PHOENIX, Ariz. Sept. 28, 2010 The loss of a gene known as INPP5A could predict the onset, and track the progression, of an aggressive type of skin cancer, according to a study published today by the Arizona Cancer Center, Mayo Clinic and the Translational Genomics Research Institute (TGen).
Targeting INPP5A could provide physicians with better ways to prevent and treat cutaneous squamous cell carcinoma, or SCC, a skin cancer that often spreads to other parts of the body, according to a scientific paper published today in the journal Cancer Prevention Research.
"Loss of INPP5A can be detected in most primary SCC tumors and even in actinic keratoses, or AK, the earliest stage in SCC development," said Aleksandar Sekulic, M.D., Ph.D., an Assistant Professor of Dermatology at Mayo Clinic in Arizona, and the study's lead author. "Importantly, further reduction of INPP5A was detected as a subset of SCC tumors progressed from primary to metastatic stage."
More than 1 million non-melanoma skin cancers are diagnosed annually in the U.S., making these the most common type of cancer and the fifth most costly cancer type in the Medicare population, those Americans age 65 and older. The vast majority of non-melanoma skin cancers are basal cell carcinoma and SCC.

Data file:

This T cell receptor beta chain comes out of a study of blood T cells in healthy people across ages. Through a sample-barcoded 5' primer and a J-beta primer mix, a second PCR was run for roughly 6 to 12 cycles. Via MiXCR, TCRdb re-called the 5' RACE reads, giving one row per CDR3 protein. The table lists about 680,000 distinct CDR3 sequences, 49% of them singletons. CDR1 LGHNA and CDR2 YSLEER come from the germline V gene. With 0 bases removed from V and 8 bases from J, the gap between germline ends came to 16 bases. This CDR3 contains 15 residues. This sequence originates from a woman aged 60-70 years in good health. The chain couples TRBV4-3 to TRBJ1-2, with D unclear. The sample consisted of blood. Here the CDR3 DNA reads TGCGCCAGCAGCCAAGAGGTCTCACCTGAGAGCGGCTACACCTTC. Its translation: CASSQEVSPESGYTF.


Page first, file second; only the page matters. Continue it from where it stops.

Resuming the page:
"At present, our ability to assess who is at risk for SCC and our ability to treat the disease, especially in its aggressive forms, is clearly inadequate," said Dr. Jeffrey Trent, President and Research Director of TGen and one of the study's authors. "Without question, additional investigations into INPP5A are warranted. Studies like this are critical if we are to ever get a handle on this all-too-common type of skin cancer."
The study used TGen's advanced genomic technologies to analyze 40 skin tissue samples that ranged from normal skin to highly invasive SCC. Specifically, researchers used a technique called high-resolution array-based comparative genomic h
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The Translational Genomics Research Institute